Where is the Louvre Museum located?
The Louvre Museum is located on Rue de Rivoli, 75001 Paris, France, by the banks of the River Seine and is housed within the grand Louvre Palace.
You can also visit the famous Louvre Museum in Abu Dhabi.
What are the Louvre Museum timings?
The Louvre Museum Paris is open from Wednesday to Monday between 9 AM and 6 PM. It remains closed every Tuesday as well as some major worldwide holidays such as Christmas Day (December 25), New Year’s Day (January 1), and International Labour’s Day (May 1).
What is the best time to visit the Louvre?
The best time to visit Louvre Museum Paris is during the early mornings and late evening hours around 3 PM just before the museum closes. You will find the least crowds during these times and can explore the museum at peace. It is also a good idea to visit the museum in the evenings of Wednesdays and Fridays as the museum opening hours on these days extend until 9:45 PM. Visiting the place at night not only gives you a magical experience, it also remains relatively free of large crowds and school groups.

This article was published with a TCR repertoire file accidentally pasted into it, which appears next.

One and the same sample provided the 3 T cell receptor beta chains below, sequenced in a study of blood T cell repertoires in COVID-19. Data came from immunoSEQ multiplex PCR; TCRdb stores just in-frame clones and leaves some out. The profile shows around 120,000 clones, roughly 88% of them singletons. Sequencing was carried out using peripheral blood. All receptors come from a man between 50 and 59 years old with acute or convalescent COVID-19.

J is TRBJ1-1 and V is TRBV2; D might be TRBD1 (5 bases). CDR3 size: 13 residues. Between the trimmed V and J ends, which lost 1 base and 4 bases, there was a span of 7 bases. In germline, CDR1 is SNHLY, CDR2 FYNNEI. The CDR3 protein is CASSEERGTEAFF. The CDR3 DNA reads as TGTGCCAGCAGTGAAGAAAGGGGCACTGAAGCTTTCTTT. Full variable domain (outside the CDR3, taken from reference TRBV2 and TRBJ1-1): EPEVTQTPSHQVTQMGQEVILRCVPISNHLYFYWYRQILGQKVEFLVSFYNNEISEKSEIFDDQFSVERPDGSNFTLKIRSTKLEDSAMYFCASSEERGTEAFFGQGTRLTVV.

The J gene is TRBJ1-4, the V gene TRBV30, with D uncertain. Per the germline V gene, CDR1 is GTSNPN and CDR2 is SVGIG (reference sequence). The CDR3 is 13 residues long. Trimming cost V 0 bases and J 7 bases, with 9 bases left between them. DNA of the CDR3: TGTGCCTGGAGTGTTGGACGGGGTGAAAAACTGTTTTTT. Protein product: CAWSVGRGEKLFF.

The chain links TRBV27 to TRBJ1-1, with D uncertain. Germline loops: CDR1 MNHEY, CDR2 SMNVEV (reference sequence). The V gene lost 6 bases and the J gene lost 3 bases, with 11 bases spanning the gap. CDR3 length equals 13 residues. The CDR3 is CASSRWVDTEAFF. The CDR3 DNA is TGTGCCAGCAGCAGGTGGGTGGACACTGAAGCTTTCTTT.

How old is the Louvre Museum?
The Louvre Museum Paris was originally built around the late 12th and early 13th centuries. However, after constant destructions and reconstructions, it was officially opened in August 1793.
What can you see inside the Louvre?
Inside the Louvre Museum Paris, you can see a mesmerizing collection of artworks and artefacts. Some of the most important displays that you can see here include the Mona Lisa, The Winged Victory of Samothrace, Psyche Revived by Cupid’s Kiss, The Venus de Milo, The Raft of the Medusa, Liberty Leading the People, The Coronation of Napoleon, Sleeping Hermaphroditus, The Dying Slave and the Rebellious Slave, and Grande Odalisque by Ingres, among others. Louvre Museum Paris is segregated distinctly into various sections- from Greek, Etruscan and Roman Antiquities to Egyptian antiques, Islamic Art, Sculptures, and Decorative Arts.
How many artworks are on display at the Louvre in Paris?
There are nearly 35,000 works of art that are on display at the Louvre Museum Paris in an area spanning over 60,600 square meters. Some of the most important displays that you can see here include the Mona Lisa, The Winged Victory of Samothrace, Psyche Revived by Cupid’s Kiss, The Venus de Milo, The Raft of the Medusa, Liberty Leading the People, The Coronation of Napoleon, Sleeping Hermaphroditus, The Dying Slave and the Rebellious Slave, and Grande Odalisque by Ingres, among others.